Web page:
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Indian Engineer Naveen Rabelli travels on Solar Powered Tuk-tuk from India to UK

Naveen Rabelli, a 35-year-old engineer has travelled 6200 miles on his solar-powered tuk-tuk from India to the UK

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Tuk-tuk
  • Indian engineer Naveen Rabelli turns heads in the UK with his solar powered vehicle tuk-tuk
  • Rabelli travelled 6200 miles from India crossing multiple countries on his way to reach England
  • The tuk-tuk is an amazing invention for an example of low-cost vehicle powered with renewable energy

Sept 18, 2016: Indian engineer Naveen Rabelli, 35 has reached London and is stunning people at the Exhibition of ‘Low Carbon Vehicle’ in the UK. His pride and India’s proud showcase is the solar-powered tuk-tuk that he travelled on crossing about 6200 miles from India.

The Journey-

He started this bizarre adventurous journey on last February in 2015, with an initiative of raising awareness of solar-charged and electric automobiles as an option low-cost sustainable substitutive mode of transport, reported the Guardian.

He did face troubles in his race of 14,000 kilometres when his wallet and the passport were stolen in France. He hit Dover in England later than he had anticipated because of the delay due to the theft after crossing through 13 countries including Turkey, Austria, Germany, Switzerland and Greece. He wishes to end his remarkable journey at the Buckingham Palace.

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Rabelli’s Struggle on the Road-

The beautifully and subtly furnished tuk-tuk is a thing of wonder indeed. It includes basic comforts stuff like a bed, a cupboard of food received from donations of people on the way, a co-passenger seat and a cooker powered by solar energy. On this journey, he had to go through a lot adjusting to a life on the wheels, bathing in the rivers and lakes and relying mostly on food donations, mentioned theindiandiaspora.com.

Rabelli said that he came up with this innovative idea while stuck in traffic with his friend in a usual busy traffic-jam of India with multiple polluting and noisy tuk-tuks around.

Low carbon vehicle. Flickr
Low carbon vehicle. Flickr

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The tuk-tuk is not only turning heads of top car makers and the participants at the exhibition in Millbrook, England; but it has gained interest of many a people from Germany and Switzerland, to use the model of the tuk-tuk in future automobiles.

The beautiful and trendy looking red and yellow tuk-tuk could also be on its way of receiving a permanent address at a famous museum in England.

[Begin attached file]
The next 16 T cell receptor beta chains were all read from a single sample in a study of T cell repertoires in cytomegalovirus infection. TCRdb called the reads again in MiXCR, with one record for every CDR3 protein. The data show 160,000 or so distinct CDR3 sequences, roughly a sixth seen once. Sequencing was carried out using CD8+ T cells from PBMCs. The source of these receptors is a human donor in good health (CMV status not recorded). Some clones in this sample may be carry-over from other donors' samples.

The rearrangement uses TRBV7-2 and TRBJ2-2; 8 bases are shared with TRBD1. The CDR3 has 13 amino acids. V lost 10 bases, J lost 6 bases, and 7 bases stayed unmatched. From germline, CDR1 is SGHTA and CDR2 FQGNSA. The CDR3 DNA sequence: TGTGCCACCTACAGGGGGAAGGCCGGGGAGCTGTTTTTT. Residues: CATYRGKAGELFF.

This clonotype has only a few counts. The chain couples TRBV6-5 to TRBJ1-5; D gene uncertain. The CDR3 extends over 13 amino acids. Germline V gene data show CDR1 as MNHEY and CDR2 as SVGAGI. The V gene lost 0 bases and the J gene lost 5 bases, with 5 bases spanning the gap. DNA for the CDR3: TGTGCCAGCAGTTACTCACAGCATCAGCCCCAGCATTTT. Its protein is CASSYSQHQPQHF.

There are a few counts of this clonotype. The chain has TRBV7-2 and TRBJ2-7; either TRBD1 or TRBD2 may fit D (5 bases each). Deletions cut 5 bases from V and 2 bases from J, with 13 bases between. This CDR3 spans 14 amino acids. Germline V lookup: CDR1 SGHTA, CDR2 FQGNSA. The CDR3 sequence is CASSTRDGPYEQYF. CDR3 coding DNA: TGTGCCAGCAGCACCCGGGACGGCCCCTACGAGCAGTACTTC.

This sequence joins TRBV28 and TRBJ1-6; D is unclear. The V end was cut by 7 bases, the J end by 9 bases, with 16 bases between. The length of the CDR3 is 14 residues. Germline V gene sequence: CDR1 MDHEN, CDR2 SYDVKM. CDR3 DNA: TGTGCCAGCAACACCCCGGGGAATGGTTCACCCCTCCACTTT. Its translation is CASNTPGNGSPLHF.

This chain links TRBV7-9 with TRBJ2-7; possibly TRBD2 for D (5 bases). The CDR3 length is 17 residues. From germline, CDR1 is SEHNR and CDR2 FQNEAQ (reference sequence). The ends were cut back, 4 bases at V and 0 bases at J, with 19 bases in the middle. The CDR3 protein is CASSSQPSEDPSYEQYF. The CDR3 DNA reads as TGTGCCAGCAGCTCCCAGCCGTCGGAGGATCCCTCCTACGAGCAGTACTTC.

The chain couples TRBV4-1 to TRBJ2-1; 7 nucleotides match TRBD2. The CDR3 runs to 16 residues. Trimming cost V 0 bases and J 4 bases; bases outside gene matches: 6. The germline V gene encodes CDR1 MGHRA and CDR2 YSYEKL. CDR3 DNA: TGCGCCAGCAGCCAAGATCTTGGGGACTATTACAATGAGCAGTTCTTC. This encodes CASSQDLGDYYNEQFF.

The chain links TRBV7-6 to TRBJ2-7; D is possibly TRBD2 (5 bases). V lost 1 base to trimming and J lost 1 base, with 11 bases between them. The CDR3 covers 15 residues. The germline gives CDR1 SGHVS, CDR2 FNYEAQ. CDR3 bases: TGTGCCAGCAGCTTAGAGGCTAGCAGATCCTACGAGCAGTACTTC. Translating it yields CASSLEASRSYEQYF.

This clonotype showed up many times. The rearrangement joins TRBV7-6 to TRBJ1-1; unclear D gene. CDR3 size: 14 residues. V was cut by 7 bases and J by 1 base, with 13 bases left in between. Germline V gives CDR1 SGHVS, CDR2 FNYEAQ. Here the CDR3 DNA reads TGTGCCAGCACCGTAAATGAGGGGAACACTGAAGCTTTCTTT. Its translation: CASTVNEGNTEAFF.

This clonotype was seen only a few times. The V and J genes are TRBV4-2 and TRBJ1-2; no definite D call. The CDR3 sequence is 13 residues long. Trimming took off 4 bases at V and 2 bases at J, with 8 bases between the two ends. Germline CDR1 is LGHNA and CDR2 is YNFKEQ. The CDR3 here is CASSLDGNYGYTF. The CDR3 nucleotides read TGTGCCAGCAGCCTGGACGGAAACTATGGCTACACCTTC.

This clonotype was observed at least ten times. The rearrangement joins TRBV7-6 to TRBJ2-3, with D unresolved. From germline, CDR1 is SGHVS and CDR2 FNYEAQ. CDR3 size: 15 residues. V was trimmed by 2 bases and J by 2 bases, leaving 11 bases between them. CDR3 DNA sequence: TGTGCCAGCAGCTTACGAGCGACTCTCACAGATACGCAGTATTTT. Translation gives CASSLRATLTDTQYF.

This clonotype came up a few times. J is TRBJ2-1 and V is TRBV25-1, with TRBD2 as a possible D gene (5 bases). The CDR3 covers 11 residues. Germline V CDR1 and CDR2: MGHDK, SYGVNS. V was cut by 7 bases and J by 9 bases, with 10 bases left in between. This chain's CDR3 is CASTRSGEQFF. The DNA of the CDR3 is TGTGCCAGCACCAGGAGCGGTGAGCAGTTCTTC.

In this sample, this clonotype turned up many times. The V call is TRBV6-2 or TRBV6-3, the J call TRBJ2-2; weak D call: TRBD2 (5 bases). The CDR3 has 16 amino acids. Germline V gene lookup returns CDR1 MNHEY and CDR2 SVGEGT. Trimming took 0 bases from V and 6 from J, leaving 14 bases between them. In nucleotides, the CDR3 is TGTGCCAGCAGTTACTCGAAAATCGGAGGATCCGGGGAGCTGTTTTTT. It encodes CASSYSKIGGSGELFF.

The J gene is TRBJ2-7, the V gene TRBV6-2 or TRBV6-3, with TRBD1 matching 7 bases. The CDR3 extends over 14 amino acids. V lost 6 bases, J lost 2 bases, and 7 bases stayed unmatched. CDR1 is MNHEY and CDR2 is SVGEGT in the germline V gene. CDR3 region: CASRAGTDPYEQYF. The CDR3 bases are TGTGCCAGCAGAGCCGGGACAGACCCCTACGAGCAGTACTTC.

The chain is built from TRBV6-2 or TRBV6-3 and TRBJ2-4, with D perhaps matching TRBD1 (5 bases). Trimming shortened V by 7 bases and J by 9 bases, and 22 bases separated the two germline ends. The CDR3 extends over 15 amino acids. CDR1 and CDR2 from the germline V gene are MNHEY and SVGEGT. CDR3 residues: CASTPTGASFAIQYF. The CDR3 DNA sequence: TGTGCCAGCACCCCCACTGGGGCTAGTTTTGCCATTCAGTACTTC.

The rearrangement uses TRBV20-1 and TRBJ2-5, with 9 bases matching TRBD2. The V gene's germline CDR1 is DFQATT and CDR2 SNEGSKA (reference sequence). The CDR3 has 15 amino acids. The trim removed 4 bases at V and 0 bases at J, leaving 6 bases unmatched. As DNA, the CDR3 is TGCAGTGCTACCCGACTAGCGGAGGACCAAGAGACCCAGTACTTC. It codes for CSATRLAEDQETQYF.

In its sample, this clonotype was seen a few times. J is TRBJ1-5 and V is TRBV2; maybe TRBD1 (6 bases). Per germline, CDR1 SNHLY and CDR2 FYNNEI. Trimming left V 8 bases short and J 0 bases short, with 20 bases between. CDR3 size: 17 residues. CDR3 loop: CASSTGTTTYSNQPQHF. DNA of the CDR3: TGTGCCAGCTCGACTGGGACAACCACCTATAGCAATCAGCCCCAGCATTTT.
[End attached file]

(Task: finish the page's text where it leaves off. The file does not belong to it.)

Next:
– prepared by Antara Kumar of NewsGram. Twitter: @ElaanaC

Next Story

Air Pollution ‘Largest Environmental Risk to Public Health in UK’: Report

Cosford said a key challenge was the commonly held view that actions to reduce air pollution run counter to economic growth and development

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China
Chinese censors have erased online debate over US-China trade negotiations as the two countries appeared to back away from a trade war.

Public Health England (PHE) has put forward a series of recommendations aimed at reducing the 28,000 to 36,000 deaths a year in Britain attributed to long-term exposure to polluted air.

One recommendation in the 250-page PHE report published here on Monday was for town and city councils to be given powers to implement no-idling zones to stop people leaving their car engines running while waiting outside schools, hospitals and care homes.

Another proposal would see low-emission or clean air zones to discourage the most highly polluting vehicles from entering populated areas, Xinhua news agency reported.

The report said that air pollution was the biggest environmental threat to health in Britain with strong evidence that air pollution causes the development of coronary heart disease, stroke, respiratory disease, lung cancer and exacerbates asthma.

“The evidence is clear on the scale of harm from air pollution. It is the largest environmental risk to the public’s health in the UK,” warned the report.

Delhi. air pollution
A man rides his bicycle in front of the India Gate shrouded in smog in New Delhi, Dec. 26, 2018 (Representational image). VOA

“People are exposed to outdoor air pollution in the places where they live, work and spend their leisure time. Whilst there are opportunities for individuals to reduce their personal exposure, or that of their children, these are limited,” it said.

The document said that public spaces should be redesigned so people aren’t so close to highly polluting roads by making streets wider or using green hedges to screen against pollutants. There should also be more investment in clean public transport, footpaths and cycle paths.

Professor Paul Cosford, PHE’s Medical Director, said: “Action is needed at all levels to address this unacceptable, serious and avoidable source of harm to our health. We all have a role to play in helping to make sure that the air that we, and future generations, breathe is clean air.”

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Cosford said a key challenge was the commonly held view that actions to reduce air pollution run counter to economic growth and development.

In January, the British government announced a “Clean Air Strategy” setting out plans to meet ambitious legally binding international targets to reduce emission of the five most damaging air pollutants by 2030. It will be followed by a wider Environment Bill. (IANS)